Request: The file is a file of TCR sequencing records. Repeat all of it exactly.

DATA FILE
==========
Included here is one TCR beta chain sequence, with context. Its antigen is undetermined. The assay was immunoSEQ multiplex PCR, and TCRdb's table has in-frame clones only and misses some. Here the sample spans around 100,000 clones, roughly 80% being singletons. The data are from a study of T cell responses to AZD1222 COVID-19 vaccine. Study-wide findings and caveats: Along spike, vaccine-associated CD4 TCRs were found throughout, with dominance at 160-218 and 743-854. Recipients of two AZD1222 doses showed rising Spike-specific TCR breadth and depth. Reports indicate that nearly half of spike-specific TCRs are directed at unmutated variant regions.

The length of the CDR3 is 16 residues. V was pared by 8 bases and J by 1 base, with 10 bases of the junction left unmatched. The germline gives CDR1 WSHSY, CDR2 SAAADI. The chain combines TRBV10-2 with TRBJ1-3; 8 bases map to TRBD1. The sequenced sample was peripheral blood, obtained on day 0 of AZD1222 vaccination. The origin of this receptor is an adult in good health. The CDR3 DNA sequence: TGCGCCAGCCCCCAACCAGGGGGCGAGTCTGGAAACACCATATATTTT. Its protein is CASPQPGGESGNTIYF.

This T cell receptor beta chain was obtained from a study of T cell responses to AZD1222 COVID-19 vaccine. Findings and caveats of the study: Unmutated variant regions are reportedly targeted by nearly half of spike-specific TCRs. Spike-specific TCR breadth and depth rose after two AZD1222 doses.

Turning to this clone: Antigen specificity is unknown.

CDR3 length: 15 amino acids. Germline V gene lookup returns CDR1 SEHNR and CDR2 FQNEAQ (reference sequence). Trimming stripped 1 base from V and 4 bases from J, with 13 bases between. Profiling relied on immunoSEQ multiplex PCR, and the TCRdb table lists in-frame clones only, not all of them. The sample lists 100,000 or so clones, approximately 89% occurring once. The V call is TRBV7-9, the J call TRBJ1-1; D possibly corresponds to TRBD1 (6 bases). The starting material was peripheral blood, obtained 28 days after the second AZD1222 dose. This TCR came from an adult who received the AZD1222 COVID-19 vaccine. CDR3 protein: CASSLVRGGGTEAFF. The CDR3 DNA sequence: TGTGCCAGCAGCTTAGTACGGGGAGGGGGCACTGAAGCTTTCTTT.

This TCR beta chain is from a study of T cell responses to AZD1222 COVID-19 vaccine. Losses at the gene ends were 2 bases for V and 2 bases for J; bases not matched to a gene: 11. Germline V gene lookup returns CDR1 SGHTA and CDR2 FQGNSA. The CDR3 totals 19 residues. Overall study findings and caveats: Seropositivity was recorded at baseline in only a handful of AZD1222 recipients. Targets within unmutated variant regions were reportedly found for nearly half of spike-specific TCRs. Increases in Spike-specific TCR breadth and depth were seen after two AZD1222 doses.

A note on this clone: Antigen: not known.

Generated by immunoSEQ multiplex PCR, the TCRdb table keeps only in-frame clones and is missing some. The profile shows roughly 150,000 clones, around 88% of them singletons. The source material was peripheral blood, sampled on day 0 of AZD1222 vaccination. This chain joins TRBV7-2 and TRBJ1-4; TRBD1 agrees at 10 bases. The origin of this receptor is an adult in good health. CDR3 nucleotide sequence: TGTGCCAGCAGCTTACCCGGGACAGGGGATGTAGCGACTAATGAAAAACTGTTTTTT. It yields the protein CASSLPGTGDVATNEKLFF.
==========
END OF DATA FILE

Included here is one TCR beta chain sequence, with context. Its antigen is undetermined. The assay was immunoSEQ multiplex PCR, and TCRdb's table has in-frame clones only and misses some. Here the sample spans around 100,000 clones, roughly 80% being singletons. The data are from a study of T cell responses to AZD1222 COVID-19 vaccine. Study-wide findings and caveats: Along spike, vaccine-associated CD4 TCRs were found throughout, with dominance at 160-218 and 743-854. Recipients of two AZD1222 doses showed rising Spike-specific TCR breadth and depth. Reports indicate that nearly half of spike-specific TCRs are directed at unmutated variant regions.

The length of the CDR3 is 16 residues. V was pared by 8 bases and J by 1 base, with 10 bases of the junction left unmatched. The germline gives CDR1 WSHSY, CDR2 SAAADI. The chain combines TRBV10-2 with TRBJ1-3; 8 bases map to TRBD1. The sequenced sample was peripheral blood, obtained on day 0 of AZD1222 vaccination. The origin of this receptor is an adult in good health. The CDR3 DNA sequence: TGCGCCAGCCCCCAACCAGGGGGCGAGTCTGGAAACACCATATATTTT. Its protein is CASPQPGGESGNTIYF.

This T cell receptor beta chain was obtained from a study of T cell responses to AZD1222 COVID-19 vaccine. Findings and caveats of the study: Unmutated variant regions are reportedly targeted by nearly half of spike-specific TCRs. Spike-specific TCR breadth and depth rose after two AZD1222 doses.

Turning to this clone: Antigen specificity is unknown.

CDR3 length: 15 amino acids. Germline V gene lookup returns CDR1 SEHNR and CDR2 FQNEAQ (reference sequence). Trimming stripped 1 base from V and 4 bases from J, with 13 bases between. Profiling relied on immunoSEQ multiplex PCR, and the TCRdb table lists in-frame clones only, not all of them. The sample lists 100,000 or so clones, approximately 89% occurring once. The V call is TRBV7-9, the J call TRBJ1-1; D possibly corresponds to TRBD1 (6 bases). The starting material was peripheral blood, obtained 28 days after the second AZD1222 dose. This TCR came from an adult who received the AZD1222 COVID-19 vaccine. CDR3 protein: CASSLVRGGGTEAFF. The CDR3 DNA sequence: TGTGCCAGCAGCTTAGTACGGGGAGGGGGCACTGAAGCTTTCTTT.

This TCR beta chain is from a study of T cell responses to AZD1222 COVID-19 vaccine. Losses at the gene ends were 2 bases for V and 2 bases for J; bases not matched to a gene: 11. Germline V gene lookup returns CDR1 SGHTA and CDR2 FQGNSA. The CDR3 totals 19 residues. Overall study findings and caveats: Seropositivity was recorded at baseline in only a handful of AZD1222 recipients. Targets within unmutated variant regions were reportedly found for nearly half of spike-specific TCRs. Increases in Spike-specific TCR breadth and depth were seen after two AZD1222 doses.

A note on this clone: Antigen: not known.

Generated by immunoSEQ multiplex PCR, the TCRdb table keeps only in-frame clones and is missing some. The profile shows roughly 150,000 clones, around 88% of them singletons. The source material was peripheral blood, sampled on day 0 of AZD1222 vaccination. This chain joins TRBV7-2 and TRBJ1-4; TRBD1 agrees at 10 bases. The origin of this receptor is an adult in good health. CDR3 nucleotide sequence: TGTGCCAGCAGCTTACCCGGGACAGGGGATGTAGCGACTAATGAAAAACTGTTTTTT. It yields the protein CASSLPGTGDVATNEKLFF.